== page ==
Abbad Yahya is a 29-year-old Palestinian novelist whose fourth novel Crime in Ramallah was banned by the Palestinian authority in the West Bank in 2017. The novel includes depictions of gay sex, as well as political commentary about fanaticism and religious extremism — subjects largely considered taboo in the region. All copies of the book were confiscated by the attorney general in February this year, on the grounds it contained texts that threatened public decency.
When the controversy arose, Yahya was abroad in Qatar. He was so afraid for his life that he did not to go back to his native Ramallah and spent time in other countries in the Middle East and Europe. Threats were issued to him and his family via social media and copies of the book burnt on the Gaza strip. The Public Prosecutor issued a summons for questioning against Yahya and detained the distributor of the novel.
Despite this, Yahya has spent the last year giving interviews to the international and Arab press and raising awareness of freedom of expression and the lives of young people in the West Bank and Gaza, particularly in relation to their sexuality.
“In my point of view, the most important impact of all of this, was raising the awareness amongst the youth and their decisions that are related to their sexual lives, as well as making a public discussion about the issue,” says Yahya.
Crime in Ramallah follows the lives of three young Palestinian men and the different ways they cope with living in the claustrophobic society of Ramallah. The passage in the novel most cited as causing outrage is when one of the characters sees a picture of the Palestinian leader Yasser Arafat with a gun and imagines it as a penis.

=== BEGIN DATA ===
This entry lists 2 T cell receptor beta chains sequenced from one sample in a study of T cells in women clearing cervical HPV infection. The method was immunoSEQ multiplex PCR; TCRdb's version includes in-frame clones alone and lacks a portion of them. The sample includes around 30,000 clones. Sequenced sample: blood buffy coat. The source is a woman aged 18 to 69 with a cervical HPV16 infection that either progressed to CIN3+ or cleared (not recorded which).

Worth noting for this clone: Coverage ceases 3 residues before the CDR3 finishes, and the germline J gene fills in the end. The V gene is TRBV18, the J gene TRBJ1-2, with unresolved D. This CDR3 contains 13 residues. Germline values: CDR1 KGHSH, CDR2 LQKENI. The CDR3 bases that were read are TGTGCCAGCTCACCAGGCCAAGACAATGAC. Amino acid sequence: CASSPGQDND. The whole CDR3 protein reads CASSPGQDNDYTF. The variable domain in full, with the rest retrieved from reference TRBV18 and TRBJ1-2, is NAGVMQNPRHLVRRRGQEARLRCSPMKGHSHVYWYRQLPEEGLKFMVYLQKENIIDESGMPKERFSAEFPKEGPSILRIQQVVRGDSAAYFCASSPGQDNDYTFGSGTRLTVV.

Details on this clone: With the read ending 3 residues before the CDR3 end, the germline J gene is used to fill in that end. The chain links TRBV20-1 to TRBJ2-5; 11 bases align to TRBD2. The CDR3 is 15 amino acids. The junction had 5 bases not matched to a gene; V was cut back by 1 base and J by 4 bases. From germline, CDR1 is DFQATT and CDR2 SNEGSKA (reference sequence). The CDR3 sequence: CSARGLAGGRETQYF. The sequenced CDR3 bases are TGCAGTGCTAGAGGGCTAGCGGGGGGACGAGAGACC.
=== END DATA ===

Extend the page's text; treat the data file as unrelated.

The novel was criticised by some of Yahya’s own colleagues. According to AP, the head of the Palestinian Writers Union, Murad Sudani, said it was a: “silly novel that violates the national and religious values of the society in order to appease the West and win prizes.”
“The job of the writer in our occupied country is to raise the hope and enlighten people — not to break the national and religious symbols,” Sudani added. “My freedom as a writer ends when the freedom of the country begins.”
But Yahya does not agree. “Censors proclaim themselves to be the representatives of the public and their opinion, while present us as an obscure minority, insignificant in its voice and influence,” Yahya tells Index on Censorship. “This nomination proves the exact opposite, as it comes as a recognition of what we do and the things we stand for, and a proof that our voice is indeed heard. Freedom is contagious, and being one of the nominees strengthens my unshakable conviction in the ideals of freedom and freedom of expression.